QUALITY OF HUMAN CAPITAL AND LABOR PRODUCTIVITY: A CASE OF MALAYSIA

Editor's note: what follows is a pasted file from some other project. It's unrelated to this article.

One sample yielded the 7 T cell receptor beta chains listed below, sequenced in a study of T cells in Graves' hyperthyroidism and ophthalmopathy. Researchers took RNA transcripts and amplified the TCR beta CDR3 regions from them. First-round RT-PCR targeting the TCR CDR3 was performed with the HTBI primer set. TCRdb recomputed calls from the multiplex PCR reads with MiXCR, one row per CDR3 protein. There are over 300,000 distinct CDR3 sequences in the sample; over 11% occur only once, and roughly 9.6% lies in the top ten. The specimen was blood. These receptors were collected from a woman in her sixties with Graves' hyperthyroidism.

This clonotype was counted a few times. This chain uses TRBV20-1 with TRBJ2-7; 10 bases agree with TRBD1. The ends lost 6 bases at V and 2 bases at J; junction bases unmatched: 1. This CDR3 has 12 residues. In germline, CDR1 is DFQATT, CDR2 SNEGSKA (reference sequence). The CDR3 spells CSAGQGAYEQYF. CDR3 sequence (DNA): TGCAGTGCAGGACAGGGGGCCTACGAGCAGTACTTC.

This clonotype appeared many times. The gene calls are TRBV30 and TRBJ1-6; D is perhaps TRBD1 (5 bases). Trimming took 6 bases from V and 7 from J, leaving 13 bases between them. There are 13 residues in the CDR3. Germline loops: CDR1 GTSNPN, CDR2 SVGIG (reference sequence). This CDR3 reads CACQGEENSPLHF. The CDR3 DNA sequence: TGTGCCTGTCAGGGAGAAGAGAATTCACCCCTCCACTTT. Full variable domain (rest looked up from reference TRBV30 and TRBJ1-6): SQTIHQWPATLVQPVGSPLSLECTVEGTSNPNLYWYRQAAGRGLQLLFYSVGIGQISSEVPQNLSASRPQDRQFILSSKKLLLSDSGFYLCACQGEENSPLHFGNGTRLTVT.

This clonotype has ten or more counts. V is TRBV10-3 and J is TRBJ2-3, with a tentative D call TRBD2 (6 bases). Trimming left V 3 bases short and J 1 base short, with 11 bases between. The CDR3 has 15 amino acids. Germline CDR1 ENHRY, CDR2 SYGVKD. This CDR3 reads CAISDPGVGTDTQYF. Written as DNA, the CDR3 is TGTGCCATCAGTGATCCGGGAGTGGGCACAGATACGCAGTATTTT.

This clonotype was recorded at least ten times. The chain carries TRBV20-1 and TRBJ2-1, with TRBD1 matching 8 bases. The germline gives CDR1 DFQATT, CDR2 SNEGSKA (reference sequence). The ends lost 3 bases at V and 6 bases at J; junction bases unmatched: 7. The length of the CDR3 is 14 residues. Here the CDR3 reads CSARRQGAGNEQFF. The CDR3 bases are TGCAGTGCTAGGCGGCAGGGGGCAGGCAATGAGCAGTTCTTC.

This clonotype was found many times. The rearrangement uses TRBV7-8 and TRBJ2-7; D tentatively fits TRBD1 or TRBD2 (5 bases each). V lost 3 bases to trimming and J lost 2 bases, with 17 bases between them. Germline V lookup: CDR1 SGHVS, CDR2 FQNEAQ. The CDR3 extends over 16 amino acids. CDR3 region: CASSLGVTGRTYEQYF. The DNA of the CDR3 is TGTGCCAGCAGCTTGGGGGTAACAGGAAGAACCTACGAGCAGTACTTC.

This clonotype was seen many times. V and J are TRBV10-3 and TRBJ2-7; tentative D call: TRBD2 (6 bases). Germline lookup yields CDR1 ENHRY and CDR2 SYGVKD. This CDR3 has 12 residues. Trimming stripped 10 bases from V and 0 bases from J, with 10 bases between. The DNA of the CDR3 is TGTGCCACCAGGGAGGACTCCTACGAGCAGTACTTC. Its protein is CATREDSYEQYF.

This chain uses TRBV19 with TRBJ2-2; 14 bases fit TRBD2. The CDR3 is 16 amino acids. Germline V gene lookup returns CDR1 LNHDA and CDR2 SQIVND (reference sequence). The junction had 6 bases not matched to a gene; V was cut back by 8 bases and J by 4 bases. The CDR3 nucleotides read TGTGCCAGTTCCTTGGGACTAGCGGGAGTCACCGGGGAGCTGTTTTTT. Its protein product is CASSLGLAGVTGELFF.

In this study, we investigate the impacts of human capital on labor productivity in Malaysia using panel data analysis. Central to the study are the magnitudes of human capital variables, represented by educational levels and health status, on labor productivity. The panel data employed covers 14 states in Malaysia, spanning from 2009 to 2012. Results of the study are estimated using the fixed effects generalized least squares (GLS) model. The results show that human capital quality (higher educational levels and better health status) is positively significant in improving the level of labor productivity in Malaysia. Our estimates also suggest that the impact of health on labor productivity is greater than the impact of education. Improvements in the quality of health and education are therefore crucial for Malaysia to achieve higher productivity growth.
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